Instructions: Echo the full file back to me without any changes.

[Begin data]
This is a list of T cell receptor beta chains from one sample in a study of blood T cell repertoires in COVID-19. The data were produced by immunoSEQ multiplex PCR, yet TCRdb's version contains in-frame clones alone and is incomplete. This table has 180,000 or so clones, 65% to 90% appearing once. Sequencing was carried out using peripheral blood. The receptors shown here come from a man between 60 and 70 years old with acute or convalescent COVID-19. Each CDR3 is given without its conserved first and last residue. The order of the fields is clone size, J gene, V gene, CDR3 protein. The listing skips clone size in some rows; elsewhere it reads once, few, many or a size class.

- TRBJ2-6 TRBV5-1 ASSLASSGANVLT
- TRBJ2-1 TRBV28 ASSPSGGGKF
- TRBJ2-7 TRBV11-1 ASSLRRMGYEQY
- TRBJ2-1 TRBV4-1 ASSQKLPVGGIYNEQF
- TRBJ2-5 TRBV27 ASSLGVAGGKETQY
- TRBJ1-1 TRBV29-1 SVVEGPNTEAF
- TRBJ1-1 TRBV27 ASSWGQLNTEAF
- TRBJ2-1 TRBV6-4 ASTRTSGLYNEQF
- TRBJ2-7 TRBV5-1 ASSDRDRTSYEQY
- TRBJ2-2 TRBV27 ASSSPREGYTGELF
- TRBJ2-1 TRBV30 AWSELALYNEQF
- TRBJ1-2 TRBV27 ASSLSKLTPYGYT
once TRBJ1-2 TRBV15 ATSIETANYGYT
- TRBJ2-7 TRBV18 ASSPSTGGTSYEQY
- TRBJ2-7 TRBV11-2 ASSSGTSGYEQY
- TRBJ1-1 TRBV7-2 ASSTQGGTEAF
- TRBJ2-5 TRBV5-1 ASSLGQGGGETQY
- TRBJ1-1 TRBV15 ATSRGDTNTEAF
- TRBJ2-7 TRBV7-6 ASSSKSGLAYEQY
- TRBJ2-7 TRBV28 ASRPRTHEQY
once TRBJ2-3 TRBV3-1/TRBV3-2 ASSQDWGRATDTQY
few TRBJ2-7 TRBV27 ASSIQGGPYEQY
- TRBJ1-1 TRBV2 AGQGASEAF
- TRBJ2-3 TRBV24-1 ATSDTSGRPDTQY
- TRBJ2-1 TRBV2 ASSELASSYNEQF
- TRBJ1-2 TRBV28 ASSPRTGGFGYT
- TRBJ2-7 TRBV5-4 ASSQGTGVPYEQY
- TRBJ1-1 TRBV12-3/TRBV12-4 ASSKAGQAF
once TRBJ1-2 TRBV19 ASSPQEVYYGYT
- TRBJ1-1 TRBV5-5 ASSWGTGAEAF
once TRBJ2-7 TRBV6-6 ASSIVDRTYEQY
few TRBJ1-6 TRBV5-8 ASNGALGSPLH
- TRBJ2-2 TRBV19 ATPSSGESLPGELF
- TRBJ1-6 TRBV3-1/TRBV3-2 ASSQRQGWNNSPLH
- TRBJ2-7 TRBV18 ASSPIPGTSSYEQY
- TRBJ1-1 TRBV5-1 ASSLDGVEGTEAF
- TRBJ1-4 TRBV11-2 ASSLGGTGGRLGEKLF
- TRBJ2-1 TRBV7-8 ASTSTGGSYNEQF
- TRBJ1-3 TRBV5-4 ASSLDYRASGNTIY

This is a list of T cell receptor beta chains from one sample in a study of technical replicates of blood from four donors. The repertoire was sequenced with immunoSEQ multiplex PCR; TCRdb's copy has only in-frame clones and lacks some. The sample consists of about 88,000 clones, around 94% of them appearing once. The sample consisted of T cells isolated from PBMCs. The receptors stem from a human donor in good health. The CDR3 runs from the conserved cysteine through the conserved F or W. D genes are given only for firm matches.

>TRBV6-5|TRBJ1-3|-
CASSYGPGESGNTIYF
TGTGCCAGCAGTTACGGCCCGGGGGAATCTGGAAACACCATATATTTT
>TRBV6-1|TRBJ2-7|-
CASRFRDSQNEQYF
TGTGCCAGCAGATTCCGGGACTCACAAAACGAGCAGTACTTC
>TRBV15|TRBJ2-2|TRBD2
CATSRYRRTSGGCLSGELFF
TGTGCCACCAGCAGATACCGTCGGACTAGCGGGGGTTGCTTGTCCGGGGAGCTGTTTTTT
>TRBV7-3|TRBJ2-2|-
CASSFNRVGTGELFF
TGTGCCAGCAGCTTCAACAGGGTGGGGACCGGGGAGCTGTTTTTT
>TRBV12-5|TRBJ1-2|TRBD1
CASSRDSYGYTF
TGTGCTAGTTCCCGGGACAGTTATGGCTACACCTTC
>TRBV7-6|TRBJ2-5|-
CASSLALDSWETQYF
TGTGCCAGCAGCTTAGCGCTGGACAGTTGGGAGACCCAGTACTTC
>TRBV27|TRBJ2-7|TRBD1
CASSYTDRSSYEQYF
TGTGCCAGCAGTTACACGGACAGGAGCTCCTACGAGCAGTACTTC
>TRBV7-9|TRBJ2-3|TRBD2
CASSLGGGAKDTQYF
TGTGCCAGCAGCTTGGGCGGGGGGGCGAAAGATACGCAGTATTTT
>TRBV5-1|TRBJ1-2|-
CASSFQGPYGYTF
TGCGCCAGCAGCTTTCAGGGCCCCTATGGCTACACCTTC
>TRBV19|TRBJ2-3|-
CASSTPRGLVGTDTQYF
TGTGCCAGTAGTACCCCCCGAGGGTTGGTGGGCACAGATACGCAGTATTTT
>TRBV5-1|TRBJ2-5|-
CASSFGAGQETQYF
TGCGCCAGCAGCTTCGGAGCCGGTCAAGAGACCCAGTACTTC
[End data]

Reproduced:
This is a list of T cell receptor beta chains from one sample in a study of blood T cell repertoires in COVID-19. The data were produced by immunoSEQ multiplex PCR, yet TCRdb's version contains in-frame clones alone and is incomplete. This table has 180,000 or so clones, 65% to 90% appearing once. Sequencing was carried out using peripheral blood. The receptors shown here come from a man between 60 and 70 years old with acute or convalescent COVID-19. Each CDR3 is given without its conserved first and last residue. The order of the fields is clone size, J gene, V gene, CDR3 protein. The listing skips clone size in some rows; elsewhere it reads once, few, many or a size class.

- TRBJ2-6 TRBV5-1 ASSLASSGANVLT
- TRBJ2-1 TRBV28 ASSPSGGGKF
- TRBJ2-7 TRBV11-1 ASSLRRMGYEQY
- TRBJ2-1 TRBV4-1 ASSQKLPVGGIYNEQF
- TRBJ2-5 TRBV27 ASSLGVAGGKETQY
- TRBJ1-1 TRBV29-1 SVVEGPNTEAF
- TRBJ1-1 TRBV27 ASSWGQLNTEAF
- TRBJ2-1 TRBV6-4 ASTRTSGLYNEQF
- TRBJ2-7 TRBV5-1 ASSDRDRTSYEQY
- TRBJ2-2 TRBV27 ASSSPREGYTGELF
- TRBJ2-1 TRBV30 AWSELALYNEQF
- TRBJ1-2 TRBV27 ASSLSKLTPYGYT
once TRBJ1-2 TRBV15 ATSIETANYGYT
- TRBJ2-7 TRBV18 ASSPSTGGTSYEQY
- TRBJ2-7 TRBV11-2 ASSSGTSGYEQY
- TRBJ1-1 TRBV7-2 ASSTQGGTEAF
- TRBJ2-5 TRBV5-1 ASSLGQGGGETQY
- TRBJ1-1 TRBV15 ATSRGDTNTEAF
- TRBJ2-7 TRBV7-6 ASSSKSGLAYEQY
- TRBJ2-7 TRBV28 ASRPRTHEQY
once TRBJ2-3 TRBV3-1/TRBV3-2 ASSQDWGRATDTQY
few TRBJ2-7 TRBV27 ASSIQGGPYEQY
- TRBJ1-1 TRBV2 AGQGASEAF
- TRBJ2-3 TRBV24-1 ATSDTSGRPDTQY
- TRBJ2-1 TRBV2 ASSELASSYNEQF
- TRBJ1-2 TRBV28 ASSPRTGGFGYT
- TRBJ2-7 TRBV5-4 ASSQGTGVPYEQY
- TRBJ1-1 TRBV12-3/TRBV12-4 ASSKAGQAF
once TRBJ1-2 TRBV19 ASSPQEVYYGYT
- TRBJ1-1 TRBV5-5 ASSWGTGAEAF
once TRBJ2-7 TRBV6-6 ASSIVDRTYEQY
few TRBJ1-6 TRBV5-8 ASNGALGSPLH
- TRBJ2-2 TRBV19 ATPSSGESLPGELF
- TRBJ1-6 TRBV3-1/TRBV3-2 ASSQRQGWNNSPLH
- TRBJ2-7 TRBV18 ASSPIPGTSSYEQY
- TRBJ1-1 TRBV5-1 ASSLDGVEGTEAF
- TRBJ1-4 TRBV11-2 ASSLGGTGGRLGEKLF
- TRBJ2-1 TRBV7-8 ASTSTGGSYNEQF
- TRBJ1-3 TRBV5-4 ASSLDYRASGNTIY

This is a list of T cell receptor beta chains from one sample in a study of technical replicates of blood from four donors. The repertoire was sequenced with immunoSEQ multiplex PCR; TCRdb's copy has only in-frame clones and lacks some. The sample consists of about 88,000 clones, around 94% of them appearing once. The sample consisted of T cells isolated from PBMCs. The receptors stem from a human donor in good health. The CDR3 runs from the conserved cysteine through the conserved F or W. D genes are given only for firm matches.

>TRBV6-5|TRBJ1-3|-
CASSYGPGESGNTIYF
TGTGCCAGCAGTTACGGCCCGGGGGAATCTGGAAACACCATATATTTT
>TRBV6-1|TRBJ2-7|-
CASRFRDSQNEQYF
TGTGCCAGCAGATTCCGGGACTCACAAAACGAGCAGTACTTC
>TRBV15|TRBJ2-2|TRBD2
CATSRYRRTSGGCLSGELFF
TGTGCCACCAGCAGATACCGTCGGACTAGCGGGGGTTGCTTGTCCGGGGAGCTGTTTTTT
>TRBV7-3|TRBJ2-2|-
CASSFNRVGTGELFF
TGTGCCAGCAGCTTCAACAGGGTGGGGACCGGGGAGCTGTTTTTT
>TRBV12-5|TRBJ1-2|TRBD1
CASSRDSYGYTF
TGTGCTAGTTCCCGGGACAGTTATGGCTACACCTTC
>TRBV7-6|TRBJ2-5|-
CASSLALDSWETQYF
TGTGCCAGCAGCTTAGCGCTGGACAGTTGGGAGACCCAGTACTTC
>TRBV27|TRBJ2-7|TRBD1
CASSYTDRSSYEQYF
TGTGCCAGCAGTTACACGGACAGGAGCTCCTACGAGCAGTACTTC
>TRBV7-9|TRBJ2-3|TRBD2
CASSLGGGAKDTQYF
TGTGCCAGCAGCTTGGGCGGGGGGGCGAAAGATACGCAGTATTTT
>TRBV5-1|TRBJ1-2|-
CASSFQGPYGYTF
TGCGCCAGCAGCTTTCAGGGCCCCTATGGCTACACCTTC
>TRBV19|TRBJ2-3|-
CASSTPRGLVGTDTQYF
TGTGCCAGTAGTACCCCCCGAGGGTTGGTGGGCACAGATACGCAGTATTTT
>TRBV5-1|TRBJ2-5|-
CASSFGAGQETQYF
TGCGCCAGCAGCTTCGGAGCCGGTCAAGAGACCCAGTACTTC